A piston is a moving disk enclosed in a cylinder which is made gas-tight by piston rings. The disk moves inside the cylinder as a liquid or gas inside the cylinder expands and contracts. A piston aids in the transformation of heat energy into mechanical work and vice versa. Because of this, pistons are a key component of heat engines. Pistons work by transferring the force output of an expanding gas in the cylinder to a crankshaft, which provides rotational momentum to a flywheel. Such a system is known as a reciprocating engine.
A piston must follow a cyclical process in order for it to continuously convert heat energy to work, and there are many ways to complete this cycle. For example:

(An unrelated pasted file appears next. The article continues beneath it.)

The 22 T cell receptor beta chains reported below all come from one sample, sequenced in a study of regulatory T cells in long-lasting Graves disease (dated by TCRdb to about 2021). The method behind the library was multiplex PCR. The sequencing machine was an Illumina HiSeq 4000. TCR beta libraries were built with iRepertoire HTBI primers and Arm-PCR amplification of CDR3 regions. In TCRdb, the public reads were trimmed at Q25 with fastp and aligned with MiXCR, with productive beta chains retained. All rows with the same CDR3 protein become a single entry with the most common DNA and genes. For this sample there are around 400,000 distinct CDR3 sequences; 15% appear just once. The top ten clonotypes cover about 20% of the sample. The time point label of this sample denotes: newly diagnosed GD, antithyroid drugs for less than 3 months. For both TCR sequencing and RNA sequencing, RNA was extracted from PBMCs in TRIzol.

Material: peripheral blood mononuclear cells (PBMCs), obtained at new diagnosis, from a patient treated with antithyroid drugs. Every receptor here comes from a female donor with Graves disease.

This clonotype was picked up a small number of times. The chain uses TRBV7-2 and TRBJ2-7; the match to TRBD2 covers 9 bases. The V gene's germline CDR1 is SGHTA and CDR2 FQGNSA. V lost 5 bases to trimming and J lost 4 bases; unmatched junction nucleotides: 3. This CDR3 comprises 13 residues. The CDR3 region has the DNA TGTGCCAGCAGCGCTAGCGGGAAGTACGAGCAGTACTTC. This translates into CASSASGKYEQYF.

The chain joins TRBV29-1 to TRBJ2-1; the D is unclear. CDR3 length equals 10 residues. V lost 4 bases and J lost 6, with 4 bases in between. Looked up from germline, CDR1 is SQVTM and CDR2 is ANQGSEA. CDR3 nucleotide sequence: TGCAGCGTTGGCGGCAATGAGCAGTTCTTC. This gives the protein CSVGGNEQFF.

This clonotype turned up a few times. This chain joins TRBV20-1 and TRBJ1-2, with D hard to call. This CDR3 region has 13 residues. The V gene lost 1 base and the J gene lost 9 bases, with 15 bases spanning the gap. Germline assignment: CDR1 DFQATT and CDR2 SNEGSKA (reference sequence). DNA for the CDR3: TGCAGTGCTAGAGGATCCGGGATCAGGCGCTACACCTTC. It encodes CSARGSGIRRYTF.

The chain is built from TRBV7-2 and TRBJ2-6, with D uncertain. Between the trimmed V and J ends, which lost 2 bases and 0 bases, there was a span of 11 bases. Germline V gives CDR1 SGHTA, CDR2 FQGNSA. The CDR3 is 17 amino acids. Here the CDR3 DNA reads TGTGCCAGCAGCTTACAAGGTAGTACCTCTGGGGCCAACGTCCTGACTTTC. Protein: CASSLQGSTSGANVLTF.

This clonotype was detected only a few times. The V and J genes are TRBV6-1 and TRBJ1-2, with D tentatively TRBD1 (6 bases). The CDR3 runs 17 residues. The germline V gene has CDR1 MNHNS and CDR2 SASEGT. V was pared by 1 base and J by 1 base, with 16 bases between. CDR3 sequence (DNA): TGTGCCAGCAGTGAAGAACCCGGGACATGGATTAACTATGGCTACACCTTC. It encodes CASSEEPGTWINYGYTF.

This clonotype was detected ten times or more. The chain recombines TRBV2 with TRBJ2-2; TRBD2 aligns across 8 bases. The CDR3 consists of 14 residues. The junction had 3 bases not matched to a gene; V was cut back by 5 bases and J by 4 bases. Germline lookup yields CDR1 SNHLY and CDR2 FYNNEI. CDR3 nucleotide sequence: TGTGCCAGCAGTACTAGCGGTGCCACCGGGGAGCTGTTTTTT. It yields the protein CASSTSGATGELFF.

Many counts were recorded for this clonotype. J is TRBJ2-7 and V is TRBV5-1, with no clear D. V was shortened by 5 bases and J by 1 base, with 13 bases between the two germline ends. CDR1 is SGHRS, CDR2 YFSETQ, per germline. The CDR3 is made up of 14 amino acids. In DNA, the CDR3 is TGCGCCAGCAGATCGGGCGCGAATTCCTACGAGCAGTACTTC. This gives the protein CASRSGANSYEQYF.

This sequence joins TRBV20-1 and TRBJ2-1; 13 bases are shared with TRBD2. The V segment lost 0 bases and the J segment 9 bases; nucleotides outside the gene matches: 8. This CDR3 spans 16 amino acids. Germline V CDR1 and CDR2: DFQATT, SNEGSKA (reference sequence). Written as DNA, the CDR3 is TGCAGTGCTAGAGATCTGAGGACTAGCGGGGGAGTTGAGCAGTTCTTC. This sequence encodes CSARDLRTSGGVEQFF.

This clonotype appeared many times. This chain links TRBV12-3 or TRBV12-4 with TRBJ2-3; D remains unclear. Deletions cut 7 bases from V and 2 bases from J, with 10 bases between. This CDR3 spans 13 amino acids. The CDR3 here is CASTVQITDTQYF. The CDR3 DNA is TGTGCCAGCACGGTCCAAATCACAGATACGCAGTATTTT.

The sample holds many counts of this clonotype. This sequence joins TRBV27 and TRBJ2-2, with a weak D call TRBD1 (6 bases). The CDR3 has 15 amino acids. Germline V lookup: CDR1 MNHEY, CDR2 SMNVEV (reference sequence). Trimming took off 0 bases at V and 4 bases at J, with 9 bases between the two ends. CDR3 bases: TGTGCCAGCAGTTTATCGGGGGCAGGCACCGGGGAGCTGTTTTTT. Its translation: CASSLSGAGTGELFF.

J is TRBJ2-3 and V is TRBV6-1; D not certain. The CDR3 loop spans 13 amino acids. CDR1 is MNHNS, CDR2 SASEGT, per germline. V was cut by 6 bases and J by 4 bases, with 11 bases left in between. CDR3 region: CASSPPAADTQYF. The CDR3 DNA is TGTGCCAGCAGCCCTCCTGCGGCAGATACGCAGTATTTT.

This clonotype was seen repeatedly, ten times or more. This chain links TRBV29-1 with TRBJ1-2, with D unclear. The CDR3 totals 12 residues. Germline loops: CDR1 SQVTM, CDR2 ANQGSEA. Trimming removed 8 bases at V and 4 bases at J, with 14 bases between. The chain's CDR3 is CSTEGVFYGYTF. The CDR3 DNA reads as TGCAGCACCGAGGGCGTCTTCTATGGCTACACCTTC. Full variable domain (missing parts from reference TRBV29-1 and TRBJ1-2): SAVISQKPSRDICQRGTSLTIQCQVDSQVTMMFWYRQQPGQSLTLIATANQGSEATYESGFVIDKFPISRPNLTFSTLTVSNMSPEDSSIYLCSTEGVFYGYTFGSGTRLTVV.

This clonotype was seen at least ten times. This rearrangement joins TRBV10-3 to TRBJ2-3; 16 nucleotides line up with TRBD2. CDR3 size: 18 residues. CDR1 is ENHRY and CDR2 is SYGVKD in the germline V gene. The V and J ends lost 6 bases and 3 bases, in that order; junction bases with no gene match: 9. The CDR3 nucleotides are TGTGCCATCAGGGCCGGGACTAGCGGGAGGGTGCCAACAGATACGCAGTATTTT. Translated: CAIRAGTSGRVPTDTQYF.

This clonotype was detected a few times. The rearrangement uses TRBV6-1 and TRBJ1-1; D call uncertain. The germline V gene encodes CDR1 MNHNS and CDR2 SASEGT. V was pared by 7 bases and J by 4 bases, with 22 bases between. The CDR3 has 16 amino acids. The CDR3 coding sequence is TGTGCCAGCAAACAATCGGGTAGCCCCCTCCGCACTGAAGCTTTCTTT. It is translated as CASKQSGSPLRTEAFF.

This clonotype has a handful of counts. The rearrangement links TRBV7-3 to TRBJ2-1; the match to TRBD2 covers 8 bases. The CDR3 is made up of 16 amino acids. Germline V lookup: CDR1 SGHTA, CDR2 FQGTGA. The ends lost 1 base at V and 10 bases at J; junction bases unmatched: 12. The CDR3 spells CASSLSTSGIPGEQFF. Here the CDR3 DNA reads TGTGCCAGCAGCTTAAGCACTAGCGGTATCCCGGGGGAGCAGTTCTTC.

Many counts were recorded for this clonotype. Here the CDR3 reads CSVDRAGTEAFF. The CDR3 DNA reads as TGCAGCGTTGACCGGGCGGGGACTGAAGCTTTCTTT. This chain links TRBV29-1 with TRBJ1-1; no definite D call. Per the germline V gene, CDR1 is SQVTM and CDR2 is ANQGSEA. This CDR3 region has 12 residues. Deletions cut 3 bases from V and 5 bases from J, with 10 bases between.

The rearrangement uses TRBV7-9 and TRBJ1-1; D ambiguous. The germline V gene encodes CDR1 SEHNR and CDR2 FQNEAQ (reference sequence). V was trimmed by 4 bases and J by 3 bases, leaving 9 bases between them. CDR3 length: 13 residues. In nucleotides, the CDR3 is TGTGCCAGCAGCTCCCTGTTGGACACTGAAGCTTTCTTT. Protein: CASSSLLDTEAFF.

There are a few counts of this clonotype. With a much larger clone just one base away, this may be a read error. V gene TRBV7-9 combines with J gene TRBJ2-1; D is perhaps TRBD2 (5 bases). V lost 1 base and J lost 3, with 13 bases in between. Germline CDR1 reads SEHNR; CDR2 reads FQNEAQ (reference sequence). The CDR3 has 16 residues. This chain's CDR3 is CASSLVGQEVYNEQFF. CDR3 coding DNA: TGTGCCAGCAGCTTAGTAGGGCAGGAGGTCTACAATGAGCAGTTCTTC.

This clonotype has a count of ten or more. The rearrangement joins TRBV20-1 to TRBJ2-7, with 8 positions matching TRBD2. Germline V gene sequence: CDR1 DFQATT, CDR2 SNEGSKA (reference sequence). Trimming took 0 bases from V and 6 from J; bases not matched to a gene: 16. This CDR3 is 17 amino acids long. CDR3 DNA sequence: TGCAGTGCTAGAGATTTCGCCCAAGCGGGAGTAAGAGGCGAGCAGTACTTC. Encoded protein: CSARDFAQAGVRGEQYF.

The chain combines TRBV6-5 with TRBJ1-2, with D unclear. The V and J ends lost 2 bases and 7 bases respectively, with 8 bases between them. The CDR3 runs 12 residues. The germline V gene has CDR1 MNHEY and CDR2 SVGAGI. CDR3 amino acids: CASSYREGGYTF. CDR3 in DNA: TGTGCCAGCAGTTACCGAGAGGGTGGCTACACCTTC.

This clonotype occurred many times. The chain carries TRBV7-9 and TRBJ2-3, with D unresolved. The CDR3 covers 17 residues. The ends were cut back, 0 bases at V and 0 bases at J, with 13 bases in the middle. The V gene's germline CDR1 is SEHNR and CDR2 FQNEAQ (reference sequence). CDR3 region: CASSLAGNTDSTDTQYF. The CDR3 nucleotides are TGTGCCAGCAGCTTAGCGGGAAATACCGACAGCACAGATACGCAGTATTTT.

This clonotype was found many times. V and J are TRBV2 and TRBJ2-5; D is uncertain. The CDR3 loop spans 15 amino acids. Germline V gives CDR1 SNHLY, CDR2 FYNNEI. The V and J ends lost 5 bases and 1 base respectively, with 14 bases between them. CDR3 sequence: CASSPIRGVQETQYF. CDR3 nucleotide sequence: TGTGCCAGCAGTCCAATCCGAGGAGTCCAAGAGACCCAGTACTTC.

This cycle can be visualized in Figure 2 below.
These steps can be done differently and the processes can become very complex, however this is a simple example of how a piston can be made to perform useful work through the input of heat. It is known that this heat cannot be transformed fully into work, otherwise the entropy of the system would decrease which is forbidden by the Second law of thermodynamics.